National: Why Trump Can’t Stop the Russia Investigation | Time

In May 2016, a Russian military intelligence officer talked too much. Boasting to a colleague, he said that his organization, known as the GRU, was getting ready to cause chaos in the upcoming U.S. presidential election. The officer was “bragging about the systematic attempt… to cause chaos into our electoral cycle,” a senior U.S. intelligence official told TIME for the magazine’s current cover story on the Russian operation. What the officer didn’t know was that U.S. spies were listening. Looking back as part of their effort to uncover the details of the 2016 Russia operation, U.S. investigators now realize the GRU officer’s boast was the first indication they had from their sources that Russia wasn’t just hacking U.S. email accounts to collect intelligence, but was actually planning to interfere in the vote, several senior intelligence officials told TIME.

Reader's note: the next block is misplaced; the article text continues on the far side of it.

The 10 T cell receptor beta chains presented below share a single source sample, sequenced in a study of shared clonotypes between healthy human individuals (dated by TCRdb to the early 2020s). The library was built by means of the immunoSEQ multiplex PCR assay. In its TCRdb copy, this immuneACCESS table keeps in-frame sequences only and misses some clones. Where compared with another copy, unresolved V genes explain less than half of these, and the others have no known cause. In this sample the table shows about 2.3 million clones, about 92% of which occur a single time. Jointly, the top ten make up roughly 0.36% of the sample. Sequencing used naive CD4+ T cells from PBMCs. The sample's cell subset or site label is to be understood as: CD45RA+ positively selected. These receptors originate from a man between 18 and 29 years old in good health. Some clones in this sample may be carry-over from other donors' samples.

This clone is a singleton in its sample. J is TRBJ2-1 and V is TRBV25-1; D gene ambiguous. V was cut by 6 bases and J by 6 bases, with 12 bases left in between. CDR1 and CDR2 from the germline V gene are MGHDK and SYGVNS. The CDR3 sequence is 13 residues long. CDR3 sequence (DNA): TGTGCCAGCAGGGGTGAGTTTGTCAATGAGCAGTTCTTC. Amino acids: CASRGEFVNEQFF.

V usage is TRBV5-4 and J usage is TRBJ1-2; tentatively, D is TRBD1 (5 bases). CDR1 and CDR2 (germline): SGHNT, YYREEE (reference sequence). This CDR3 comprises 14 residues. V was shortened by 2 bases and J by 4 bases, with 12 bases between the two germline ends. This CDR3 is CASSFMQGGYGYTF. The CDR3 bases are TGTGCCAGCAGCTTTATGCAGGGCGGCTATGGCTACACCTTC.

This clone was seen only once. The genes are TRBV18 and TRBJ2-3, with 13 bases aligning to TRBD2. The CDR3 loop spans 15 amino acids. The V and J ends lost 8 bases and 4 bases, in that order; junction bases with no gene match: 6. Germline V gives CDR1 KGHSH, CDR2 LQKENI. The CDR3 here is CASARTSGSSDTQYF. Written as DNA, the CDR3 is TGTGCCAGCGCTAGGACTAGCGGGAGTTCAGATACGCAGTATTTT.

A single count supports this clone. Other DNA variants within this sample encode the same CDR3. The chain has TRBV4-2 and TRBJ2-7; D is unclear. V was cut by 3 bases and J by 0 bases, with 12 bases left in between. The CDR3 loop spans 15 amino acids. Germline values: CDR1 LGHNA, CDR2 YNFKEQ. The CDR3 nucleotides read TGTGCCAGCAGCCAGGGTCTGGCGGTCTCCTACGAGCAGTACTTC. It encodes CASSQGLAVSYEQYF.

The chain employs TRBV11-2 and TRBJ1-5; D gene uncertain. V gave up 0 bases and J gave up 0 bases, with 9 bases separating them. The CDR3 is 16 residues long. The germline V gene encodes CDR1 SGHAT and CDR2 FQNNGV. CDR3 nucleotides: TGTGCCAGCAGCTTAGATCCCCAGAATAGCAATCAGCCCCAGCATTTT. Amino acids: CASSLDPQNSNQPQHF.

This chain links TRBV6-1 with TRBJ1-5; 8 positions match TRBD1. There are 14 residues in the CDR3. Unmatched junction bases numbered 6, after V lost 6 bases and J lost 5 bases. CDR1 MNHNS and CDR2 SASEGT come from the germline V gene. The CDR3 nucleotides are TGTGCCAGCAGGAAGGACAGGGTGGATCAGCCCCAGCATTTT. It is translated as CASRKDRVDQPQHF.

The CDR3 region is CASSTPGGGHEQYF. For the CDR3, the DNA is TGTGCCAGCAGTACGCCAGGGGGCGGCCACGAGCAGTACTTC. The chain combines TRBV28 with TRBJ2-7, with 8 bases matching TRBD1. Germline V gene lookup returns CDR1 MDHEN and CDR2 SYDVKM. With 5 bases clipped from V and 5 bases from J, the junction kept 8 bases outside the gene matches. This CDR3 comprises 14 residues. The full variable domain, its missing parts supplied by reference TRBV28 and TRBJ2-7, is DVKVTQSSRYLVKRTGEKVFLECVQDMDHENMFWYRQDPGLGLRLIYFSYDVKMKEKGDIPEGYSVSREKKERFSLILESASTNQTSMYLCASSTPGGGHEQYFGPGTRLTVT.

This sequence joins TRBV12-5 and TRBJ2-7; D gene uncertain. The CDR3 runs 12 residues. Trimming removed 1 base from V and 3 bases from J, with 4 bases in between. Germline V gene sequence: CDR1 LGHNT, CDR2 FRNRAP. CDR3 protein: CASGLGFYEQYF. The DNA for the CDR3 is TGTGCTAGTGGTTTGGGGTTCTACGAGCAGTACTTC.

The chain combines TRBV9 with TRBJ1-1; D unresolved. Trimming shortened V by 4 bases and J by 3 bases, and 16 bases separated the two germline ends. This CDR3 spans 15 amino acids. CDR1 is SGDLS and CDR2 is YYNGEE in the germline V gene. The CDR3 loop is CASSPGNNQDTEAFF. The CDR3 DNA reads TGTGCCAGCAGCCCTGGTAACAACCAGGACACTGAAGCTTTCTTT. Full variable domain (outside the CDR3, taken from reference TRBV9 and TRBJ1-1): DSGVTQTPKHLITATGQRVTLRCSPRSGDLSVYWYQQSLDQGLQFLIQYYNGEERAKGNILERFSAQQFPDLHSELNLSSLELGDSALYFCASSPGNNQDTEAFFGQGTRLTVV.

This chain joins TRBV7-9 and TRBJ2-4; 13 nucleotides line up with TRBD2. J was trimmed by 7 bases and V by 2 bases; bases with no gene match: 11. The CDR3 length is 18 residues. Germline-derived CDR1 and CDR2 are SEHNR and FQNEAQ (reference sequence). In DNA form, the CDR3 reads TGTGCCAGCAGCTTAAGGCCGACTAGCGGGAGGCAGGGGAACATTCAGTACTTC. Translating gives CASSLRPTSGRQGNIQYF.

Editorials: Is Anthony Kennedy ready to put an end to partisan gerrymandering? | Mark Joseph Stern/Slate

Say what you will about Justice Samuel Alito, but the man always thinks ahead. On Monday, Alito dissented in Cooper v. Harris, the landmark 5–3 ruling that united Justice Clarence Thomas and the Supreme Court’s liberals to strike down North Carolina’s racial gerrymander. Frustrated by the progressive result, Alito penned a 34-page broadside lambasting his colleagues for accusing the state of race-based redistricting. North Carolina, Alito insisted, had gerrymandered along partisan lines, not racial ones, in an effort to disadvantage Democrats, not blacks. And partisan gerrymandering, Alito reminded us, does not violate the Constitution.